India's Proposed Regulations on Technology Sector: Promoting Competition or Corruption? - Fordham Intellectual Property, Media & Entertainment Law Journal
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India’s Proposed Regulations on Technology Sector: Promoting Competition or Corruption?

India’s Proposed Regulations on Technology Sector: Promoting Competition or Corruption?

The Indian government, led by prime minister Narendra Modi, has explored the possibility of expanding its powers to control how 1.3 billion people within its borders view and gain access to content on the internet.1 Under the proposal, tech companies such as Google, Facebook, and Twitter would be required to remove posts at the request of the Indian government, along with integrating “automated screening tools” that would prevent the public from viewing “unlawful information or content.”2 Furthermore, messaging platforms such as WhatsApp would have their privacy protections weakened under the proposal, enabling authorities to pinpoint messages to their original senders.3

Proponents of the proposed changes say that the rules are necessary to combat false and illegal information on social media, with the ultimate goal of holding platforms accountable for the content they display.4 However, critics, including tech-giants Microsoft and Facebook, argue that the proposals are “technically impractical.”5 In particular, Microsoft noted that the rules would require tech companies to “violate privacy and freedom of expression” and also be prohibitive from a cost perspective.6 Furthermore, it would get rid of the existing safe harbor, employed by most countries, which exempts these companies from responsibility for inappropriate content, as long as it is removed once notified by a court or other designated entity.7

Regardless, the idea of holding tech companies more accountable8 could be a guise for the ulterior motive of stifling the competition from foreign tech in favor of Indian companies.9 Swaminathan Aiyar, a research fellow at the Cato Institute said of India’s technology policies, “There is a fear of being engulfed by the foreigner and there is a burning desire to create a national champion.”10 That national champion could be Reliance Jio, a telecom company led by magnate Mukesh Ambani.11

Ambani had previously founded Reliance Retail, which has been ranked by Deloitte as the fifth-fastest growing retail company in the world, and has voiced his plan to integrate his telecom venture with his brick and mortar operation to build an empire that would be the primary service for India’s internet and telecom boom. 12Ambani plans on growing Reliance Jio into an all-purpose information service: offering streaming video and music, messaging, mobile payment, shopping, and broadband service.13 This goal would seem to encapsulate the offerings of companies such as Google, Spotify, Facebook, Twitter, and Amazon, amongst others, into one technology juggernaut.14 Critics of the fast growing telecom company have called it “predatory” while accusing the Indian government of favoring Ambani’s business at the expense of other competition.15 For example, while speaking at a telecom conference in Barcelona in February, Vodafone CEO Nick Read said, “I think it’s fair to say that for the last two years, we have had many regulatory outcomes that have worked against everyone in the market except (Reliance) Jio.”16 Read has cited Indian tariff levels as being unsustainable as companies incur losses while maintaining large debt burdens and cap-ex commitments.17 Read has called for telecom companies operating in India to come to a consensus on pricing in order to find a “healthy industry level.”18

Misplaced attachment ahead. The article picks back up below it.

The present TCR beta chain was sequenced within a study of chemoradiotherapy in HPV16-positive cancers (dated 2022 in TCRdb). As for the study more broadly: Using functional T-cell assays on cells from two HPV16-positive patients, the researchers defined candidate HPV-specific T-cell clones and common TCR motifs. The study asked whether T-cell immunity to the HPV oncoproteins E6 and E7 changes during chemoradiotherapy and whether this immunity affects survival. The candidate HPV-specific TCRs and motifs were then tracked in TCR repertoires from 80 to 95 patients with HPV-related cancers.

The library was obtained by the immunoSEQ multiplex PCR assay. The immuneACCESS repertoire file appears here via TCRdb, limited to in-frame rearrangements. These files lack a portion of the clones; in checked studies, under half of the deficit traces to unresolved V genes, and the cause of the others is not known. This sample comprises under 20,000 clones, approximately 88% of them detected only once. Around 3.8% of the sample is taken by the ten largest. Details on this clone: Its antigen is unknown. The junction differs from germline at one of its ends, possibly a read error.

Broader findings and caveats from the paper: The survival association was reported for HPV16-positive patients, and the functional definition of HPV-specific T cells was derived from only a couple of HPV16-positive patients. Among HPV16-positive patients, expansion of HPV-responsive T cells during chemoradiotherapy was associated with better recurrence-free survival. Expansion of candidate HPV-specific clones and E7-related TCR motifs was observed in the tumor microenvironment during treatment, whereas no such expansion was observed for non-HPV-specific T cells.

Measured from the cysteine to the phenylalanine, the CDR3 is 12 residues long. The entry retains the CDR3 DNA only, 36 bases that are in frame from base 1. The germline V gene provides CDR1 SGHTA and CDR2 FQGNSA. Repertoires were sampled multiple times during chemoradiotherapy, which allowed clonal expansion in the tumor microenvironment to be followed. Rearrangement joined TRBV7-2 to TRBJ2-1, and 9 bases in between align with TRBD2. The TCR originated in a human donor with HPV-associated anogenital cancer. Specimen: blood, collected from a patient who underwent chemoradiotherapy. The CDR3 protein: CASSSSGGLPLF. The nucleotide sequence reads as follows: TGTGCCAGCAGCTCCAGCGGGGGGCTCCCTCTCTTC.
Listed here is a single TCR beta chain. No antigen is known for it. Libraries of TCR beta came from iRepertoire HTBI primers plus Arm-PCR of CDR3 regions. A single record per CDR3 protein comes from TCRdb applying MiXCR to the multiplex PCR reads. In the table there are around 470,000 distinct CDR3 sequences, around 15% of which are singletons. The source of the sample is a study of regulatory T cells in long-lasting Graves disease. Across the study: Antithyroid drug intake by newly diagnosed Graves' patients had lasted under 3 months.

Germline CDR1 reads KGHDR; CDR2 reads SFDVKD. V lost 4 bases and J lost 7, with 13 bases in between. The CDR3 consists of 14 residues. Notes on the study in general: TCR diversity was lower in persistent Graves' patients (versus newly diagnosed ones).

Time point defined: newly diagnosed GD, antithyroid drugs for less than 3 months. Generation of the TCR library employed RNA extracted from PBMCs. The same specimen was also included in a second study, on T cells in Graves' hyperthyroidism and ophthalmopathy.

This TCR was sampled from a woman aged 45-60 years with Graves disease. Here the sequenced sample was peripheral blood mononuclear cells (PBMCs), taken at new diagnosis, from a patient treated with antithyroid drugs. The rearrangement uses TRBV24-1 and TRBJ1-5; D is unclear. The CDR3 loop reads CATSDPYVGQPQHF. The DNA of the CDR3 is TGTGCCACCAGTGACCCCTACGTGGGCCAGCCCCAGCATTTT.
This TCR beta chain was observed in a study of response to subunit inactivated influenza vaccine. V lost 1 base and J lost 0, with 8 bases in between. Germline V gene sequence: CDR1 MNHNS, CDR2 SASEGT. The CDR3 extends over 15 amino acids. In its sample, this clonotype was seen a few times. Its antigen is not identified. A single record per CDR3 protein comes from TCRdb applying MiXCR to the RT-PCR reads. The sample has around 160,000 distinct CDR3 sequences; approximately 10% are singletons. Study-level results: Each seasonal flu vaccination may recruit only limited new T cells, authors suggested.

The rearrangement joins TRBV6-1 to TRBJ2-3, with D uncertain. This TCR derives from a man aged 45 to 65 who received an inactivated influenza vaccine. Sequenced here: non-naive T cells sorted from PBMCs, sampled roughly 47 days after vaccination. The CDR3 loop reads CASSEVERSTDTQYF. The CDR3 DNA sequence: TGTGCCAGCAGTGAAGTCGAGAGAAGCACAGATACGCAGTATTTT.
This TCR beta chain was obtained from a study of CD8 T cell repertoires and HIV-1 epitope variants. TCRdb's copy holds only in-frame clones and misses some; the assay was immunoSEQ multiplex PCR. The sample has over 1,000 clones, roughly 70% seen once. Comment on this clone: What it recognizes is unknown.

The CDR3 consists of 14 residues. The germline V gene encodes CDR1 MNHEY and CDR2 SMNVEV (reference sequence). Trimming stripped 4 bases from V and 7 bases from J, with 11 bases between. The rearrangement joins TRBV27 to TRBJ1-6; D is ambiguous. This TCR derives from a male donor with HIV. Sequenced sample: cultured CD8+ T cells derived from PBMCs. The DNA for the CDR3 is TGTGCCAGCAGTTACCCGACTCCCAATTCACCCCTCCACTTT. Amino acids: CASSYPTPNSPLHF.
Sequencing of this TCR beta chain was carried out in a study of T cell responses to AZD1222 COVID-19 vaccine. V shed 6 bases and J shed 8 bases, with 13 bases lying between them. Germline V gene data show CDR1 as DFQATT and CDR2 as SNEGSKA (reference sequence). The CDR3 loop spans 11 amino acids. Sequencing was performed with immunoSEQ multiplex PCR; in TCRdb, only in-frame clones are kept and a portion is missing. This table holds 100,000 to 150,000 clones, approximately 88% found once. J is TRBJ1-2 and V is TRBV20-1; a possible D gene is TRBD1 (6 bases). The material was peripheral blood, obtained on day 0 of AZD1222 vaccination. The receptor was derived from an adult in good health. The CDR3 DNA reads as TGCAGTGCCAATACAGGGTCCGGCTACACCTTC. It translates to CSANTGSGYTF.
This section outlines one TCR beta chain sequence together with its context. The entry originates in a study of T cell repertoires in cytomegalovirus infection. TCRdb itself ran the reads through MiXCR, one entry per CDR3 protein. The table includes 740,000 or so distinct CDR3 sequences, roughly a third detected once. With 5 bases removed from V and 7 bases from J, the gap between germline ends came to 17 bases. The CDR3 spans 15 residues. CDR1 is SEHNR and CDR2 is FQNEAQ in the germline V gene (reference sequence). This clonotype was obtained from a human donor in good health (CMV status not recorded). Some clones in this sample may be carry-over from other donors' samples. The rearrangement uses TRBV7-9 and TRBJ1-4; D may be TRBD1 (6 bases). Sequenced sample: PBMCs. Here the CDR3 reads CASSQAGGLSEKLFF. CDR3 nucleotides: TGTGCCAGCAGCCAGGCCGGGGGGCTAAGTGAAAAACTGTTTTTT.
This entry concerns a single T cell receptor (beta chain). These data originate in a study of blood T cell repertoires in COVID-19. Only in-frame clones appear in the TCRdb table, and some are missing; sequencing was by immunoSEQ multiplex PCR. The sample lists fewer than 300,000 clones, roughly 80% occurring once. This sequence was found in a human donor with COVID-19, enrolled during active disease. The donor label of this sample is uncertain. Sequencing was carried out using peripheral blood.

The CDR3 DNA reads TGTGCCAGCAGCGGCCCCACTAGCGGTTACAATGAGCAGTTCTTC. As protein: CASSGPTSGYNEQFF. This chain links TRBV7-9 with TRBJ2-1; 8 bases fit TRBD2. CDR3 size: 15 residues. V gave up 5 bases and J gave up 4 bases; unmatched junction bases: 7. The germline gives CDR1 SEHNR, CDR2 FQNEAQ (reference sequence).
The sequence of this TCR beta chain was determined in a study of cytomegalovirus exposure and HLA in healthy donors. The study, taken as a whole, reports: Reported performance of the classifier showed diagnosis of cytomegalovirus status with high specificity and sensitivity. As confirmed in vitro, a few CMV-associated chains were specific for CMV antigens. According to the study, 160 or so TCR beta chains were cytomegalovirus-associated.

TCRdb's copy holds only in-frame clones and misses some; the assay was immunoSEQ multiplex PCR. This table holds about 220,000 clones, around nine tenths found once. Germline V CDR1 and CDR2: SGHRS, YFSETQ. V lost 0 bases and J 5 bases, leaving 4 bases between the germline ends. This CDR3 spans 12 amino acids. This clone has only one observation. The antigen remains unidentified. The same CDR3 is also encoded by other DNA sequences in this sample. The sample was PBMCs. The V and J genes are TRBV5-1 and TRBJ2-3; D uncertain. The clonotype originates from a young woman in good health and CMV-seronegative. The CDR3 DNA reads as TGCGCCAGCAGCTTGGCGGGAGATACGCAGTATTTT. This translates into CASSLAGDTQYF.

Time will tell how India’s proposed regulations affect the country’s competitive landscape and overall growth as an emerging market.

  1. Vindu Goel, India Proposes Chinese-Style Internet Censorship, N.Y. Times (Feb. 14, 2019), []

  2. Id.

  3. Id.

  4. See id.

  5. Id.

  6. See Id.

  7. Id.

  8. Id.

  9. Stephanie Findlay, India’s War on Foreign Tech Creates Opportunity for Reliance, Fin. Times (Mr. 5, 2019), []

  10. Id.

  11. See id.

  12. See supra note 1.

  13. See id.

  14. See supra note 9.

  15. Pankaj Doval, Regulatory Decisions Unduly Favoured Reliance Jio: Vodafone Chief, Times of India (Last Updated Feb. 26, 2019). []

  16. See id.

  17. See id.

Joshua Mathew

Josh Mathew is a second year student at Fordham University School of Law. He graduated with a B.S.c. in Business Management from Babson College in 2015. Prior to law school, he spent two years as a corporate legal assistant at Skadden, Arps, Slate, Meagher & Flom LLP.